After covering a number of topics involving foreign and foil cards over the past few weeks, we finally come to my favorite part of the pimp market: miscuts and oddities. Similar to the foreign foil market, oddities have an undetermined price range that can only be derived from great amounts of research. Unlike foreign foils, however, this market does not always have precedents for each card in each scenario. This is the most unique market in existence, and for that reason, it’s also among the most dangerous. I don’t suggest this market for anyone but the most experienced floor trader—and even then, only with great caution. With such a vast market, it was difficult to decide how to start this article.
After some thought and time looking back, I decided to start with what is considered the most common of misprints—miscuts. I am sure almost everyone has, at some point, seen some sort of miscut. Back in the early days of Magic, it was very common to have cards off-centered, and most people thought nothing of it. In the modern days of Magic, it’s far less common to see cards miscut or off-centered, so the likelihood of opening one from a pack is slim; however, these cards do still exist. This, of course, means that you need to be careful when dealing with older products’ miscuts because of some common print errors of the day. So, what makes a particular miscut worth money? What allows me to derive a price point from a piece of cardboard unlike any other? The answer is not a simple one, but given enough information and research, obtaining a price is within anyone’s grasp.
The first aspect you should be looking at is how severe the miscut is. The biggest question is: Can you see another card? This can make or break the value of almost any miscut, taking what could have been $15 and putting a much higher, one-of-a-kind price tag on it. If you can’t see another card, it’s likely that the card holds a value only slightly higher than the actual value of a regularly printed version.
The above pictured Ratchet Bomb would have a value of between $10 and $15, given the fact that it sees a fair amount of play in Standard while at the same time being a playable card in Eternal formats. Unfortunately, the miscut is not deep enough to show another card—otherwise, the value would be significantly higher. In this case, let’s assume we could see the border of the next card on the sheet. We would then be looking at a card worth $50 or more dollars—rather than the $10 it’s actually worth in this condition. It amazes people how much the cut matters, but it can be the difference between a paycheck and a gold mine.
The fact that a card is off-centered does not mean the card is worth anything. In the case above, we have a card that looks cool, and it’s something I still include in my miscut binder, but at the end of the day, it has no real value. If anyone was seeking a card like this, I’d likely attempt to get a few bucks, but in reality, the card’s value is close to nothing because of its lack of playability.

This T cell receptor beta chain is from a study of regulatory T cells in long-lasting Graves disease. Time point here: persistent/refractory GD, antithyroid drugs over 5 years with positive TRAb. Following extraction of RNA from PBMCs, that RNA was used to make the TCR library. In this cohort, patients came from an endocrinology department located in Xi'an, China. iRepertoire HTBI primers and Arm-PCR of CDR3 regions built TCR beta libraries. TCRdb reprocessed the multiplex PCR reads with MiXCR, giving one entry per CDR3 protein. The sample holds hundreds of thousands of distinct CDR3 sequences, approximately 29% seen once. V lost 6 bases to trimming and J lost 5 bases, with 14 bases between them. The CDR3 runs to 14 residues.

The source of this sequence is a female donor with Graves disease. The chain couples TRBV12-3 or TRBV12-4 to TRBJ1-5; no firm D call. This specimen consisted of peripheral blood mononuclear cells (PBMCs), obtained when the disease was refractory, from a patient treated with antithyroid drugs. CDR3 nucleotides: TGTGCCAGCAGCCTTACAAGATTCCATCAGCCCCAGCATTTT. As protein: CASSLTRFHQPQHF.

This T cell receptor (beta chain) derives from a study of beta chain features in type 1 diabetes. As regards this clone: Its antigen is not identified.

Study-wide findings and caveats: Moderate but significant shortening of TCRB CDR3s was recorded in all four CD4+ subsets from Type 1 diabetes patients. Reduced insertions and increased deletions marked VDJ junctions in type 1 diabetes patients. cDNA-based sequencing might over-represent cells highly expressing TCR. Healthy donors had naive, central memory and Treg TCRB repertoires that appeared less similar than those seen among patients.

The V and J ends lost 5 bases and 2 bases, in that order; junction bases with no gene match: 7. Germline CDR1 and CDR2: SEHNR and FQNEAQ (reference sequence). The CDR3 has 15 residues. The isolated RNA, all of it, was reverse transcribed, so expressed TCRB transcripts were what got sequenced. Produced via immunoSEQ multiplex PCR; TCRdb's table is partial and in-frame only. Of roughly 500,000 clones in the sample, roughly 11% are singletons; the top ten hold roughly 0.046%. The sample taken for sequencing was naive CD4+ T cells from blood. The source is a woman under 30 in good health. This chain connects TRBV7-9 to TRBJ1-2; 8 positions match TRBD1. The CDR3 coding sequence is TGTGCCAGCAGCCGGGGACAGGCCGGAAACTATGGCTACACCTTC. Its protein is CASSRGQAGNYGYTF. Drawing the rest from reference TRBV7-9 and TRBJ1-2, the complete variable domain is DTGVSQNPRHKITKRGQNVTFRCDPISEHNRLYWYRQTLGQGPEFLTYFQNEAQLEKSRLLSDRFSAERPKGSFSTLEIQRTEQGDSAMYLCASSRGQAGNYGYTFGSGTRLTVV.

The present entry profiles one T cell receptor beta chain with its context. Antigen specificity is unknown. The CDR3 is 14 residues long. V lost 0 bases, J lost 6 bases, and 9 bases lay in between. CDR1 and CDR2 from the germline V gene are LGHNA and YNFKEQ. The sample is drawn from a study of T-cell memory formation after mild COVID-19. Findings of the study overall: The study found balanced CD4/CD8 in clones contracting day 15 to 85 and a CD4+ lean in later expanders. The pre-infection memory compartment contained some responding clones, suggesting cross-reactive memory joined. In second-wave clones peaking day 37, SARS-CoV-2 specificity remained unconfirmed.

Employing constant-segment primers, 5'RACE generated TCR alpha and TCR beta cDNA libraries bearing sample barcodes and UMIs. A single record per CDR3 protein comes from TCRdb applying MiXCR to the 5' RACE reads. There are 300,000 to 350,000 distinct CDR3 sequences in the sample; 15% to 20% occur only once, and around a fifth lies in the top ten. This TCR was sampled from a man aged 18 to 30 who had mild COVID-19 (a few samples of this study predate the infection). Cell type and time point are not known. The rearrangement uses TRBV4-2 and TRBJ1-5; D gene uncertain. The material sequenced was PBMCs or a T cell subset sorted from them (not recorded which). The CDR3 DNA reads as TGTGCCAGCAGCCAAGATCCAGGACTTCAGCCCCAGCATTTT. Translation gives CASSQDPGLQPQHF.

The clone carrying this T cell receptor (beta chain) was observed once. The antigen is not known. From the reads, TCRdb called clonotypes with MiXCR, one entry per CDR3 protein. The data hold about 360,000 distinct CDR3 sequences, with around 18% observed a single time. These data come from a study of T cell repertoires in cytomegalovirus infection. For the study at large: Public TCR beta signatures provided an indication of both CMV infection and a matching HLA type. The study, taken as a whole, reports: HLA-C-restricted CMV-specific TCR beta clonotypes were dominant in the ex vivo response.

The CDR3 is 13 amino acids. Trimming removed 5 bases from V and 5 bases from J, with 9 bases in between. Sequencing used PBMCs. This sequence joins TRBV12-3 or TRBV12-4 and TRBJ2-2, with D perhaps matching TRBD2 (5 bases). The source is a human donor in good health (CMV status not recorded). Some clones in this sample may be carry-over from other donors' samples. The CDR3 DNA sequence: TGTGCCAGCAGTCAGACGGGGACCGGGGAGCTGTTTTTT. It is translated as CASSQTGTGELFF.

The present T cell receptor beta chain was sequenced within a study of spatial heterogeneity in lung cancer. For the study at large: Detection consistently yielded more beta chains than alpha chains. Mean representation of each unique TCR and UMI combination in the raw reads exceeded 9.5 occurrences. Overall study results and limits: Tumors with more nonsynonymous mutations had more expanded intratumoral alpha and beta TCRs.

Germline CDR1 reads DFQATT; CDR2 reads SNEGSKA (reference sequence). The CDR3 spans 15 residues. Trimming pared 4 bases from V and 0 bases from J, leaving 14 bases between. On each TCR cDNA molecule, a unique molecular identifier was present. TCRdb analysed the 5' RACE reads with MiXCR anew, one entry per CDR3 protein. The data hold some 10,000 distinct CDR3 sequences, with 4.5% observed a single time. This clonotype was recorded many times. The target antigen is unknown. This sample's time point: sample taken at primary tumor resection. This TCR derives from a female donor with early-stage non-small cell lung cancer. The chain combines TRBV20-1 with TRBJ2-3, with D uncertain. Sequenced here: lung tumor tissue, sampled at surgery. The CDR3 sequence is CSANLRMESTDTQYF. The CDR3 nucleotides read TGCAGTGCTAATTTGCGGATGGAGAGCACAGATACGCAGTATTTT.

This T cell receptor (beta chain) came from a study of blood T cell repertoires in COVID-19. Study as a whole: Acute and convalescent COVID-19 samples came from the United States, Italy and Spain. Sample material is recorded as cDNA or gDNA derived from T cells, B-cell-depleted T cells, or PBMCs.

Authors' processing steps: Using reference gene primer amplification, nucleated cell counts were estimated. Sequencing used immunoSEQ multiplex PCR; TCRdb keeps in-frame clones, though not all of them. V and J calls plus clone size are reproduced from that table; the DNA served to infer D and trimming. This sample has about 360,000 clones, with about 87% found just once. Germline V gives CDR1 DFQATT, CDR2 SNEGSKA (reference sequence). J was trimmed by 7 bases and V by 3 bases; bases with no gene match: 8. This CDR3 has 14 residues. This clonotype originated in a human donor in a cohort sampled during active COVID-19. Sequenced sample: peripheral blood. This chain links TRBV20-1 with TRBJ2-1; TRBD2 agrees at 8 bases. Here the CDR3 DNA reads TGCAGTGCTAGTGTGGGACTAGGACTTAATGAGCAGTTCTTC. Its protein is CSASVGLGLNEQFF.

Compare this card to the one above and you can see just how important the depth of the miscut is. This card, just like the one above, is relatively unplayable. Unlike that one, we can see the next card’s border—meaning this card actually has value. Now, determining the value is a different story in cases like this, but given some time and research, it can be done. The best way to find a price comparison is by scouring eBay constantly in order to find a similar item—then see what that item sells for. I keep a spreadsheet of any rare or interesting piece that goes for a reasonable price on eBay in order to allow my future purchases to be easier to identify. In this case, I’d consider the Leeching Bite to go for between $5 and $10 at best, given its fringe playability. If this were a playable rare such as the Phyrexian Metamorph that just went on eBay, we could easily see a price tag of $50 or more with nearly the same depth of cut.
Unlike the above two examples, this Boneyard Wurm represents the pinnacle in one-way miscuts. Having such a deep cut can make even the most worthless card gain value in the $10 to $20 range. This Boneyard Wurm is unfortunately cut in such a way that the Unburial Rites is not actually what this card is playable as, but nonetheless, this card does hold a great deal of value. Given the deep cut and foreign language, I have seen cards of similar qualities go for as high as $70. In this scenario, if I had to place a realistic value on it, I could see it being in the $40 to $50 range. If this card was the Unburial Rites its art teases us with, it could easily be closer to $100, given the card’s playability in both Standard and Commander. Learning how to evaluate miscuts is very similar in the way that you evaluate foreign foil cards. Language is similar to cut, and playability makes the price vary on a similar scale. Learning how to master this process takes a great deal of research and dedication, but getting the basics down is as easy as taking a quick look through eBay.